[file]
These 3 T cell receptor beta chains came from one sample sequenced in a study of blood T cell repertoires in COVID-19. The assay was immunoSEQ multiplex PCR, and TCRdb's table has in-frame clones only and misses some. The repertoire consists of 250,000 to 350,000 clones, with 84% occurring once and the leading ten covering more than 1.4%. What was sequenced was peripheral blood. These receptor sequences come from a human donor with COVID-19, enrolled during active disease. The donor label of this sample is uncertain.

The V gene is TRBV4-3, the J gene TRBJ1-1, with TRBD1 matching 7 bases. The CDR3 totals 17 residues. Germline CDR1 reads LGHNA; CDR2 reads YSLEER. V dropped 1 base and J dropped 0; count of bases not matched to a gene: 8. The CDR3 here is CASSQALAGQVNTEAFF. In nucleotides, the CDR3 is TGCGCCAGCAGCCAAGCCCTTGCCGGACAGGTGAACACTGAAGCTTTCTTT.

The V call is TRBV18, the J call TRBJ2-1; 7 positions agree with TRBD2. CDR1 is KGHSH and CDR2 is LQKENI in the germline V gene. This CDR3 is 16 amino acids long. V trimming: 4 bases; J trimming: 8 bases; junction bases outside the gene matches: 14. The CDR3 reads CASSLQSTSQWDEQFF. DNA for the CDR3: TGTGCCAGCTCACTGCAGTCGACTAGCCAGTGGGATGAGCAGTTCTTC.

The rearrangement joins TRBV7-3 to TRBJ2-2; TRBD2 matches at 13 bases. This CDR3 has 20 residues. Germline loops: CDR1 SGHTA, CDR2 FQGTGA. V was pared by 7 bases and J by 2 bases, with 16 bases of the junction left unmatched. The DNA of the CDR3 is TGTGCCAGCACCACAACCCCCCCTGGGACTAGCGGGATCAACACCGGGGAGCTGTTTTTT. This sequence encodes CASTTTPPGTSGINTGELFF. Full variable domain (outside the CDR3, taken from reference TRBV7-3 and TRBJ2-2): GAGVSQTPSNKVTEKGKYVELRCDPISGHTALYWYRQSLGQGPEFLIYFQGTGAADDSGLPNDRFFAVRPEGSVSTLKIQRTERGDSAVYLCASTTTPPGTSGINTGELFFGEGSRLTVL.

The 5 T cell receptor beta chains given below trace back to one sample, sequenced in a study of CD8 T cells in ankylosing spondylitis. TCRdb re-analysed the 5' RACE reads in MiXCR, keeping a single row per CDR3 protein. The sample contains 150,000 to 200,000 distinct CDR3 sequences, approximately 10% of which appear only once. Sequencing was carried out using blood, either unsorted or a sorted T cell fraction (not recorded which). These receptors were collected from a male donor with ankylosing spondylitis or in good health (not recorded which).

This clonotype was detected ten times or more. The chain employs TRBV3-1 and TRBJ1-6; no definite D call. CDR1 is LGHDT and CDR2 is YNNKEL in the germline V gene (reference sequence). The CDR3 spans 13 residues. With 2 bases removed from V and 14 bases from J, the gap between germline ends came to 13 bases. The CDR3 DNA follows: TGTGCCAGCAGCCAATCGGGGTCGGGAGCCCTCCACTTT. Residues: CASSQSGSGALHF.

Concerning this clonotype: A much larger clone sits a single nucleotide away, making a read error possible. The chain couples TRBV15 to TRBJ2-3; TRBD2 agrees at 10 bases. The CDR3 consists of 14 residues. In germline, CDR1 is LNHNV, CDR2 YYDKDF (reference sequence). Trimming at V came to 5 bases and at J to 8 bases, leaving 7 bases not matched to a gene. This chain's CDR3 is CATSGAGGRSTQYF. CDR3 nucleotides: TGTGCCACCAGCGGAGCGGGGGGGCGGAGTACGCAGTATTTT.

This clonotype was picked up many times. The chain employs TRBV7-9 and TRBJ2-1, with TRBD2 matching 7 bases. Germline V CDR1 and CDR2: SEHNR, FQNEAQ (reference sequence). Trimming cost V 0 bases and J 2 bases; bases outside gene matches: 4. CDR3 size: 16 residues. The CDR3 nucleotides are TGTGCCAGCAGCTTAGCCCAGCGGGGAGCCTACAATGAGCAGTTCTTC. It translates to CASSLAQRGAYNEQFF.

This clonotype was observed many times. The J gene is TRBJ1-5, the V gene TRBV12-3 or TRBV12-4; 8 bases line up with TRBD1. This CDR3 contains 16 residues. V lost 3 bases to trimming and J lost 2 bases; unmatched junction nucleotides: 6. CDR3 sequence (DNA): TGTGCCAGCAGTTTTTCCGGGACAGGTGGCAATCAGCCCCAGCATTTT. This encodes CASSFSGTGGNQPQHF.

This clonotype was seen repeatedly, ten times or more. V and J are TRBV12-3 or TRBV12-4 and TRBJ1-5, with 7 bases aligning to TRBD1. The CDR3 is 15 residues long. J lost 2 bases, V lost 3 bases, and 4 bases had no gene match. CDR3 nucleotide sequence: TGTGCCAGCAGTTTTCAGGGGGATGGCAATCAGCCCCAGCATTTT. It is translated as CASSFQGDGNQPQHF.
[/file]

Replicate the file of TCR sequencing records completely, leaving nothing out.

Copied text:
These 3 T cell receptor beta chains came from one sample sequenced in a study of blood T cell repertoires in COVID-19. The assay was immunoSEQ multiplex PCR, and TCRdb's table has in-frame clones only and misses some. The repertoire consists of 250,000 to 350,000 clones, with 84% occurring once and the leading ten covering more than 1.4%. What was sequenced was peripheral blood. These receptor sequences come from a human donor with COVID-19, enrolled during active disease. The donor label of this sample is uncertain.

The V gene is TRBV4-3, the J gene TRBJ1-1, with TRBD1 matching 7 bases. The CDR3 totals 17 residues. Germline CDR1 reads LGHNA; CDR2 reads YSLEER. V dropped 1 base and J dropped 0; count of bases not matched to a gene: 8. The CDR3 here is CASSQALAGQVNTEAFF. In nucleotides, the CDR3 is TGCGCCAGCAGCCAAGCCCTTGCCGGACAGGTGAACACTGAAGCTTTCTTT.

The V call is TRBV18, the J call TRBJ2-1; 7 positions agree with TRBD2. CDR1 is KGHSH and CDR2 is LQKENI in the germline V gene. This CDR3 is 16 amino acids long. V trimming: 4 bases; J trimming: 8 bases; junction bases outside the gene matches: 14. The CDR3 reads CASSLQSTSQWDEQFF. DNA for the CDR3: TGTGCCAGCTCACTGCAGTCGACTAGCCAGTGGGATGAGCAGTTCTTC.

The rearrangement joins TRBV7-3 to TRBJ2-2; TRBD2 matches at 13 bases. This CDR3 has 20 residues. Germline loops: CDR1 SGHTA, CDR2 FQGTGA. V was pared by 7 bases and J by 2 bases, with 16 bases of the junction left unmatched. The DNA of the CDR3 is TGTGCCAGCACCACAACCCCCCCTGGGACTAGCGGGATCAACACCGGGGAGCTGTTTTTT. This sequence encodes CASTTTPPGTSGINTGELFF. Full variable domain (outside the CDR3, taken from reference TRBV7-3 and TRBJ2-2): GAGVSQTPSNKVTEKGKYVELRCDPISGHTALYWYRQSLGQGPEFLIYFQGTGAADDSGLPNDRFFAVRPEGSVSTLKIQRTERGDSAVYLCASTTTPPGTSGINTGELFFGEGSRLTVL.

The 5 T cell receptor beta chains given below trace back to one sample, sequenced in a study of CD8 T cells in ankylosing spondylitis. TCRdb re-analysed the 5' RACE reads in MiXCR, keeping a single row per CDR3 protein. The sample contains 150,000 to 200,000 distinct CDR3 sequences, approximately 10% of which appear only once. Sequencing was carried out using blood, either unsorted or a sorted T cell fraction (not recorded which). These receptors were collected from a male donor with ankylosing spondylitis or in good health (not recorded which).

This clonotype was detected ten times or more. The chain employs TRBV3-1 and TRBJ1-6; no definite D call. CDR1 is LGHDT and CDR2 is YNNKEL in the germline V gene (reference sequence). The CDR3 spans 13 residues. With 2 bases removed from V and 14 bases from J, the gap between germline ends came to 13 bases. The CDR3 DNA follows: TGTGCCAGCAGCCAATCGGGGTCGGGAGCCCTCCACTTT. Residues: CASSQSGSGALHF.

Concerning this clonotype: A much larger clone sits a single nucleotide away, making a read error possible. The chain couples TRBV15 to TRBJ2-3; TRBD2 agrees at 10 bases. The CDR3 consists of 14 residues. In germline, CDR1 is LNHNV, CDR2 YYDKDF (reference sequence). Trimming at V came to 5 bases and at J to 8 bases, leaving 7 bases not matched to a gene. This chain's CDR3 is CATSGAGGRSTQYF. CDR3 nucleotides: TGTGCCACCAGCGGAGCGGGGGGGCGGAGTACGCAGTATTTT.

This clonotype was picked up many times. The chain employs TRBV7-9 and TRBJ2-1, with TRBD2 matching 7 bases. Germline V CDR1 and CDR2: SEHNR, FQNEAQ (reference sequence). Trimming cost V 0 bases and J 2 bases; bases outside gene matches: 4. CDR3 size: 16 residues. The CDR3 nucleotides are TGTGCCAGCAGCTTAGCCCAGCGGGGAGCCTACAATGAGCAGTTCTTC. It translates to CASSLAQRGAYNEQFF.

This clonotype was observed many times. The J gene is TRBJ1-5, the V gene TRBV12-3 or TRBV12-4; 8 bases line up with TRBD1. This CDR3 contains 16 residues. V lost 3 bases to trimming and J lost 2 bases; unmatched junction nucleotides: 6. CDR3 sequence (DNA): TGTGCCAGCAGTTTTTCCGGGACAGGTGGCAATCAGCCCCAGCATTTT. This encodes CASSFSGTGGNQPQHF.

This clonotype was seen repeatedly, ten times or more. V and J are TRBV12-3 or TRBV12-4 and TRBJ1-5, with 7 bases aligning to TRBD1. The CDR3 is 15 residues long. J lost 2 bases, V lost 3 bases, and 4 bases had no gene match. CDR3 nucleotide sequence: TGTGCCAGCAGTTTTCAGGGGGATGGCAATCAGCCCCAGCATTTT. It is translated as CASSFQGDGNQPQHF.